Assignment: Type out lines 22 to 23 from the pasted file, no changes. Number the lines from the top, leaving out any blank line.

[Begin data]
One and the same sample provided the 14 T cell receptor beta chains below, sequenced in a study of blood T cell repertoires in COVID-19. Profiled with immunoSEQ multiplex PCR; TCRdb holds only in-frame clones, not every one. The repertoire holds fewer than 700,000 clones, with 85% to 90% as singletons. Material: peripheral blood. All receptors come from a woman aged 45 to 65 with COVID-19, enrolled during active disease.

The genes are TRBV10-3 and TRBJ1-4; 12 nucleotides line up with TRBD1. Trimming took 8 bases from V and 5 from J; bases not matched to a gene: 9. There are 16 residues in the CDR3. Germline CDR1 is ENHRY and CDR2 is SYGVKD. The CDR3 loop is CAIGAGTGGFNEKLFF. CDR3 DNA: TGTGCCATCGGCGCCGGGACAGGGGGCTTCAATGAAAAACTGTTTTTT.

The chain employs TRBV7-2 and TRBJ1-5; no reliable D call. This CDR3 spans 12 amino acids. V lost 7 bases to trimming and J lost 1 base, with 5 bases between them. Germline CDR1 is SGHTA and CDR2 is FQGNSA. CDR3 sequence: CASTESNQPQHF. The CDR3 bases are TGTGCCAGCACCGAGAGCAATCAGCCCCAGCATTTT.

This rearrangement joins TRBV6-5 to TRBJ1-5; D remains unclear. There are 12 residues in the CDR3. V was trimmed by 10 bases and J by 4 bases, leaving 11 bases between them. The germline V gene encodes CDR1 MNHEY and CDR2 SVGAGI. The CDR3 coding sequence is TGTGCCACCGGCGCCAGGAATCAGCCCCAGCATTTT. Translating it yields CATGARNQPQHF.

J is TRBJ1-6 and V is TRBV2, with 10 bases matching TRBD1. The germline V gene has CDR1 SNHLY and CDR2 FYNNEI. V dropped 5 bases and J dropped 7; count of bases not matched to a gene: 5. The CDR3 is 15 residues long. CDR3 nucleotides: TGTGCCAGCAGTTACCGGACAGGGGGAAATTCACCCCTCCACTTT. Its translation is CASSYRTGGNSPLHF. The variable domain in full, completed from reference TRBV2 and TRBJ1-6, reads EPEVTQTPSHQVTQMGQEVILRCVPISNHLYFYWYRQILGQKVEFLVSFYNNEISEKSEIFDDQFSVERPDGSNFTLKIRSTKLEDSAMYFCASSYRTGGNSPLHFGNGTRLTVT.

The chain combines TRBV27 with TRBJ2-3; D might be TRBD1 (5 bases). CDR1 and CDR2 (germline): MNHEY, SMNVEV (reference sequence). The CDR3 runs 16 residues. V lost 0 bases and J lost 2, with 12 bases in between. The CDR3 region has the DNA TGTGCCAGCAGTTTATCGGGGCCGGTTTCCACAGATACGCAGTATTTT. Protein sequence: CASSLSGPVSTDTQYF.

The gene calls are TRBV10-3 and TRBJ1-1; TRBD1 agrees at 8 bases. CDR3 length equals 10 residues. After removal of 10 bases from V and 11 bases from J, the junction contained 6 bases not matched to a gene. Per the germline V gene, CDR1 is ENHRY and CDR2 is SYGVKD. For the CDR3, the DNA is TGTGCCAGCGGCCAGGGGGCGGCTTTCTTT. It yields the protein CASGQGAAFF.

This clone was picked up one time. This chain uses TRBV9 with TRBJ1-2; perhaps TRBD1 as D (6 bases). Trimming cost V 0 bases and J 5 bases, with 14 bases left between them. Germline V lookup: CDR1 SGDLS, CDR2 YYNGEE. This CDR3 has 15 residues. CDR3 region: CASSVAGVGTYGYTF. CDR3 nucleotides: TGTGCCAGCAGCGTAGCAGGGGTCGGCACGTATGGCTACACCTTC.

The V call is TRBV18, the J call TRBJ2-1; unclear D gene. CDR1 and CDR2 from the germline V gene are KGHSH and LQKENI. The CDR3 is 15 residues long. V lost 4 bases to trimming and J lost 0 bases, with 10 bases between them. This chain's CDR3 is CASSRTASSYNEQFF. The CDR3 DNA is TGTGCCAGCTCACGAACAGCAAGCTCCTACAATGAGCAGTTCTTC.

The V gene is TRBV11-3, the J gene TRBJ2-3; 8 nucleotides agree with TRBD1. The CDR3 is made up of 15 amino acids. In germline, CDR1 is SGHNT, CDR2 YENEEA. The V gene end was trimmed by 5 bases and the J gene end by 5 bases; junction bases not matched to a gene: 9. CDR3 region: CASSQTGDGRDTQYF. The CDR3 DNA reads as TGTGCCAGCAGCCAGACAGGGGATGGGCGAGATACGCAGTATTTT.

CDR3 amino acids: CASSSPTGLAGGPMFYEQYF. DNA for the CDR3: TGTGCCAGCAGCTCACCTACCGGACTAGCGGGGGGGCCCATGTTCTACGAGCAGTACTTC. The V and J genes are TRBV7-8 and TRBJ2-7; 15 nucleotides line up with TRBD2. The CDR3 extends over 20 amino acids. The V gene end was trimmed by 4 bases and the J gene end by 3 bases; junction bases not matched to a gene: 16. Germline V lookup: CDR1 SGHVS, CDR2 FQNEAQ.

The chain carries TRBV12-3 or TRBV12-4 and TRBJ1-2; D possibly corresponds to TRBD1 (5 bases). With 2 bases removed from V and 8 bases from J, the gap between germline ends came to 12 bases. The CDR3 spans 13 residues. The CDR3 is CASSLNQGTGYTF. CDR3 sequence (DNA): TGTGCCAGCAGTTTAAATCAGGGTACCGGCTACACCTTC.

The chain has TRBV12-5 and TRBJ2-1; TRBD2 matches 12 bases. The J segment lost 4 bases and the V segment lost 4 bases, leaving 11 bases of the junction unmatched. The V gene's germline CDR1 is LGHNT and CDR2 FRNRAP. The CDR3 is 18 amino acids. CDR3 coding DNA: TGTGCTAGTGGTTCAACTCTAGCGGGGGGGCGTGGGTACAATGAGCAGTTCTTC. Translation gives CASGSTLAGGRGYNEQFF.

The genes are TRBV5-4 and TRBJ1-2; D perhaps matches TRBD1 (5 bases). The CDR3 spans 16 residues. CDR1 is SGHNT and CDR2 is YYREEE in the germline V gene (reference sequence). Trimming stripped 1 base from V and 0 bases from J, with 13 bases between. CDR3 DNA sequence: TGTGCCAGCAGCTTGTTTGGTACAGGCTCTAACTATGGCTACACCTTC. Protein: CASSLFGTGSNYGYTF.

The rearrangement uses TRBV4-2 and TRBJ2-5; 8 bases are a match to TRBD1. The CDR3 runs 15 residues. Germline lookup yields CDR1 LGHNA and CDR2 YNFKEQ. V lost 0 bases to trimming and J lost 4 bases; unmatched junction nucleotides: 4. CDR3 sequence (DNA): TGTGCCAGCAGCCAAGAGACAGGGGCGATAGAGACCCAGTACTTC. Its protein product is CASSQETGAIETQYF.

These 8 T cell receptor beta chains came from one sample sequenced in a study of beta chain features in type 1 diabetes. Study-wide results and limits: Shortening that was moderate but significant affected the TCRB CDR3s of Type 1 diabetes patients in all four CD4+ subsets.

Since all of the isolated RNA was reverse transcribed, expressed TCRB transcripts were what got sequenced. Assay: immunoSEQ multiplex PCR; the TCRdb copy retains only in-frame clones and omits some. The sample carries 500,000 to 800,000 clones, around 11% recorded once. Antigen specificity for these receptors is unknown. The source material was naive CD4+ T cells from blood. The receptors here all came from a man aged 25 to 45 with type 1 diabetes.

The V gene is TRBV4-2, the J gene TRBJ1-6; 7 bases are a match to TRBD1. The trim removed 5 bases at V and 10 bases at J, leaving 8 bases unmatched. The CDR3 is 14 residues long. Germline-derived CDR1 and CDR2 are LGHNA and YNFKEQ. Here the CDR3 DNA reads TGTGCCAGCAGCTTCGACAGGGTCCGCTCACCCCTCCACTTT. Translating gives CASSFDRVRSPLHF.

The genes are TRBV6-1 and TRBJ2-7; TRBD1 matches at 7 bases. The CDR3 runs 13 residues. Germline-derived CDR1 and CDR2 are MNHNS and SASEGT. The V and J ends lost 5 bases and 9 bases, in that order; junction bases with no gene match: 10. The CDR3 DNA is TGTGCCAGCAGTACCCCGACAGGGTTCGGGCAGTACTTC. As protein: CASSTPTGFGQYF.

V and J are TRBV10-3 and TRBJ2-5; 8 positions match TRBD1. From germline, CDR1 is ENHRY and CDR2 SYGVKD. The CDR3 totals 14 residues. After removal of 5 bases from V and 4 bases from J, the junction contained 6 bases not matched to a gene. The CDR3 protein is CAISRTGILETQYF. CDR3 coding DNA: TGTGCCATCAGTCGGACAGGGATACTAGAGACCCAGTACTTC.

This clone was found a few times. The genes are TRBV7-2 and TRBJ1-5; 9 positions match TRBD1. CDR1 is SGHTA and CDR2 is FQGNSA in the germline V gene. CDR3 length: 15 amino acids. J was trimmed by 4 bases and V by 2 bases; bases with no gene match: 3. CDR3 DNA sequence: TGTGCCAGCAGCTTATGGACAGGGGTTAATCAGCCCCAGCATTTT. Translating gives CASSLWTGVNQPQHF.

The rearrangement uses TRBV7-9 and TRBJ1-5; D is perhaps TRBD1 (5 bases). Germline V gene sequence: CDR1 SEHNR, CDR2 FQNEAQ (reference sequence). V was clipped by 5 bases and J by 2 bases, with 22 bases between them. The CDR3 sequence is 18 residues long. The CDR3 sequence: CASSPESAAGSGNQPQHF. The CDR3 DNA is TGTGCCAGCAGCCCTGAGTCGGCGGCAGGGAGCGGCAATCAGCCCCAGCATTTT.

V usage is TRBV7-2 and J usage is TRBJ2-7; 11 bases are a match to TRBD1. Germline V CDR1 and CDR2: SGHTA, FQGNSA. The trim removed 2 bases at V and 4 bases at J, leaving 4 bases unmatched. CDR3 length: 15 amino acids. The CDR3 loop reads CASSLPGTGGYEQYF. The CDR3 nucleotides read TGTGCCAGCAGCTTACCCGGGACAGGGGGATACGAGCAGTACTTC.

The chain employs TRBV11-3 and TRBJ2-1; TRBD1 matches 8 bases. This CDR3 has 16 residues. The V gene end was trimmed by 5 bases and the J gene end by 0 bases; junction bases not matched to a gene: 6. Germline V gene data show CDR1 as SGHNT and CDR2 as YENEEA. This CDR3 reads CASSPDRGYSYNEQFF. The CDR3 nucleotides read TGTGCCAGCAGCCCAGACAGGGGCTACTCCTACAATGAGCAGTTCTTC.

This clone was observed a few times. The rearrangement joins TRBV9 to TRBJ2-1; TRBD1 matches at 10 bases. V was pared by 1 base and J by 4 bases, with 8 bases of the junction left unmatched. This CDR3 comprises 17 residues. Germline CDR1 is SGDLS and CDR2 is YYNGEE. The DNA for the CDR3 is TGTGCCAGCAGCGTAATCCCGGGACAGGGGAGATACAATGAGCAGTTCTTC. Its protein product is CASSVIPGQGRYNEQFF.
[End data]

The rearrangement uses TRBV7-9 and TRBJ1-5; D is perhaps TRBD1 (5 bases). Germline V gene sequence: CDR1 SEHNR, CDR2 FQNEAQ (reference sequence). V was clipped by 5 bases and J by 2 bases, with 22 bases between them. The CDR3 sequence is 18 residues long. The CDR3 sequence: CASSPESAAGSGNQPQHF. The CDR3 DNA is TGTGCCAGCAGCCCTGAGTCGGCGGCAGGGAGCGGCAATCAGCCCCAGCATTTT.

V usage is TRBV7-2 and J usage is TRBJ2-7; 11 bases are a match to TRBD1. Germline V CDR1 and CDR2: SGHTA, FQGNSA. The trim removed 2 bases at V and 4 bases at J, leaving 4 bases unmatched. CDR3 length: 15 amino acids. The CDR3 loop reads CASSLPGTGGYEQYF. The CDR3 nucleotides read TGTGCCAGCAGCTTACCCGGGACAGGGGGATACGAGCAGTACTTC.